Jerry Flannery has been dealt yet another injury blow with the news that his World Cup has come to a premature end.
The Munster hooker has torn a calf muscle and will play no further part in the tournament.
Flannery, who came on as a second-half replacement in Ireland’s World Cup opener against the USA, has endured a torrid time over the past two seasons.
Having been selected for his first Lions tour in April 2009, Flannery damaged his elbow during preparations at Pennyhill Park and didn’t even make the plane to South Africa.
The 32-year-old then required career-saving surgery on his calf last season after missing large chunks of the campaign and breaking down during a comeback game for Munster in January.
Flannery missed the summer and autumn Tests in 2010 and this year’s RBS 6 Nations and only returned to the Irish line up for the first World Cup warm-up fixture against Scotland at the beginning of August.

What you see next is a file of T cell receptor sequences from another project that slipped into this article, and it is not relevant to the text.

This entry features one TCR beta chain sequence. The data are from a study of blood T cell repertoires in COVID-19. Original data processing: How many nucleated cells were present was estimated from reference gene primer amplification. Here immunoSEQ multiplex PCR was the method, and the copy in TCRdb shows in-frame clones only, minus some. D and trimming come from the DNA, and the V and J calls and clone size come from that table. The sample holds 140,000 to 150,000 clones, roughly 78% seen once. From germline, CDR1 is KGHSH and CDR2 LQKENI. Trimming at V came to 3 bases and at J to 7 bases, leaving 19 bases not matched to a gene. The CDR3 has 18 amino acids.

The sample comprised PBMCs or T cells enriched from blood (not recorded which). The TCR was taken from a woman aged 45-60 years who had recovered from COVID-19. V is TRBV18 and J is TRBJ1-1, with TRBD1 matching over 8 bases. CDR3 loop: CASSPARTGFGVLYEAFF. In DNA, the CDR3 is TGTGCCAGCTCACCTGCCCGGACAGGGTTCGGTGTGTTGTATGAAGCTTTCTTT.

He suffered the latest setback in training ahead of Ireland’s crucial Pool C clash with Australia this Saturday, with Ireland manager Paul McNaughton confirming that a scan has shown a tear that will require a recovery period of up to a month-and-a-half.
"Obviously, it is particularly disappointing for Jerry to have suffered this injury at this point in the tournament," Ireland team manager Paul McNaughton said.
"With the fact that he is out for four to six weeks, we needed to make the decision to fly Damien Varley down as soon as possible.
"Sean Cronin will step into the replacements seamlessly this weekend which shows the importance of having experience and depth in the squad."
Varley, who shares the hooking duties at Munster with Flannery, is expected to arrive in New Zealand on Saturday and will come into contention for the third and fourth round matches against Russia and Italy respectively.